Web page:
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Telling Lies and Her Story creator Sam Barlow is back with a mysterious new game

The game seems to be called Project Ambrosio

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A teaser image from Sam Barlow’s Project Ambrosia Image: Sam Barlow/Half Mermaid
Austen Goslin (he/him) is an entertainment editor. He writes about the latest TV shows and movies, and particularly loves all things horror.

Sam Barlow, the creator of Her Story and Telling Lies, has teased a new game on Twitter. But figuring out what the experience is about may be a mystery game in itself.

On Wednesday, Barlow tweeted celebrating the five year anniversary of Her Story, as well as mentioning that fans could Wishlist his newest game on Steam right now. A trip to the game’s Steam page, however, reveals that just about everything about it is a mystery at the moment, including the title. At first, the game seems to be called Project A, with several letters after the A hidden from view. A click on its community page reveals that its title might be Project Ambrosio, but who knows if that’s a working title or what the game’s title will eventually be.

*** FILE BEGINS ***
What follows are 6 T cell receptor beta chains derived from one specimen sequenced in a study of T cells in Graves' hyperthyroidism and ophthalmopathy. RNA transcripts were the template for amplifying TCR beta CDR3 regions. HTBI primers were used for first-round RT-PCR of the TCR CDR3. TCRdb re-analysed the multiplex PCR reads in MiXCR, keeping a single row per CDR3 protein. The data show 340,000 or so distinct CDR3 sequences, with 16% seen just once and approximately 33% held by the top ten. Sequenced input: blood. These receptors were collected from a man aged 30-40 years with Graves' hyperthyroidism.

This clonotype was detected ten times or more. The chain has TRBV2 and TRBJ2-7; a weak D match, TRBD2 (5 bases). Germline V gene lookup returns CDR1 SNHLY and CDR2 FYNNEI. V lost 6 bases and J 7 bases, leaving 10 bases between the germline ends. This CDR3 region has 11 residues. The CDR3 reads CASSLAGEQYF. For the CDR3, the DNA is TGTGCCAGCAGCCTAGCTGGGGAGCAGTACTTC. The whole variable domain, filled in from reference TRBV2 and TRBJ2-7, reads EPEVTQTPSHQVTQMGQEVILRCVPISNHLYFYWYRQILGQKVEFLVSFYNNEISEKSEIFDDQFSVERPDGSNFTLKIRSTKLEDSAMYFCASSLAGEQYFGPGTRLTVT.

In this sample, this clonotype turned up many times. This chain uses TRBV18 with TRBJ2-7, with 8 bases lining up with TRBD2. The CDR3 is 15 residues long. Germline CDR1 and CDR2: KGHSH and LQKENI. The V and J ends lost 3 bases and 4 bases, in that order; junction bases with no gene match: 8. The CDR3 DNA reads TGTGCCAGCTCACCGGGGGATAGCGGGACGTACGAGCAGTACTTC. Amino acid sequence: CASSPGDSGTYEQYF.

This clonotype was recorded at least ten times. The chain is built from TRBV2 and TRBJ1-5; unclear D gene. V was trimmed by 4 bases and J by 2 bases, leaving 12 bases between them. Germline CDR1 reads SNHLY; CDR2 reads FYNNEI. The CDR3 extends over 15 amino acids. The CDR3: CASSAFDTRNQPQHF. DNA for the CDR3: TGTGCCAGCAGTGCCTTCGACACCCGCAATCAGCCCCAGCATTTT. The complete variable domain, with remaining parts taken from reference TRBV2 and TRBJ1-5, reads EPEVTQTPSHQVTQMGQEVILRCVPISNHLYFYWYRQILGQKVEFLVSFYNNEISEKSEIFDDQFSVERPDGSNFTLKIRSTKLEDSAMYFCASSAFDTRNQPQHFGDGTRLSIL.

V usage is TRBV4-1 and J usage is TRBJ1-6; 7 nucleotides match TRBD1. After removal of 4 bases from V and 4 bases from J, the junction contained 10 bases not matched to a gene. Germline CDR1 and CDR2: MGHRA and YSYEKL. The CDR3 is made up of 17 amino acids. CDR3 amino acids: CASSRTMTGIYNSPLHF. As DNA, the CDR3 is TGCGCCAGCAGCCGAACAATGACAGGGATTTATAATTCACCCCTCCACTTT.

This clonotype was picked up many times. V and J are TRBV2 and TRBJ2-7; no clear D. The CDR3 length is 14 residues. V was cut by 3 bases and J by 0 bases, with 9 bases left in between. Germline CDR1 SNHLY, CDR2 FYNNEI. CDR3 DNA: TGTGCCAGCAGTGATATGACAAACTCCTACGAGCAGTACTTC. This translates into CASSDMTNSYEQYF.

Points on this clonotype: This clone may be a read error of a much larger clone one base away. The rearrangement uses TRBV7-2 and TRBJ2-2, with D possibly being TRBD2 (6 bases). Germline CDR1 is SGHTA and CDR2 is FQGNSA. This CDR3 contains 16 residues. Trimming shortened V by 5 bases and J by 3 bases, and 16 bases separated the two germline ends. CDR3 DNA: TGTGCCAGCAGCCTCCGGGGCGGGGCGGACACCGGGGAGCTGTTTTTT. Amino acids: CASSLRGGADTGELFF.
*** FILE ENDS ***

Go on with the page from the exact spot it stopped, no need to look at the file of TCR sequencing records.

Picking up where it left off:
The game’s Steam description reads, “██████████ new ███████ Sam Barlow ██ Half Mermaid █████████████ is ███████ ██████████ cinema ██ death.”

The rest of the details aren’t much more clear either. The Steam description for the game has huge sections hidden from view, as if they are confidential information. What we can see is that the game is developed by Sam Barlow, as well as “Half Mermaid.” There are also descriptions that note different time periods. The first paragraph is for 1968, with “Gothic” as the only un-obscured word; then 1971, with “NYC;” then 1999 with “pop star;” and 2022 with “Barlow,” “custodian,” and “concordance.” Altogether, it’s hard to get much of anything from these hints.

The Steam page also has a few screenshots and videos, but they aren’t much help either. There are short videos like a slithering snake, a fire that seems to be burning backwards, and a pair of legs sticking out of a pool of water. The screenshots are labeled with numbers, then a short description of the image with things like “#24 Mask,” and “#534 Gun.” These could be clues you’ll collect throughout the game, or they could be hints at what the game actually is, but there’s really no way to be sure.

Barlow’s last two games have been puzzle games that relied on unique mechanics to help players reveal complex stories. And while we may not know anything about Project A for sure, that’s probably a good starting point.

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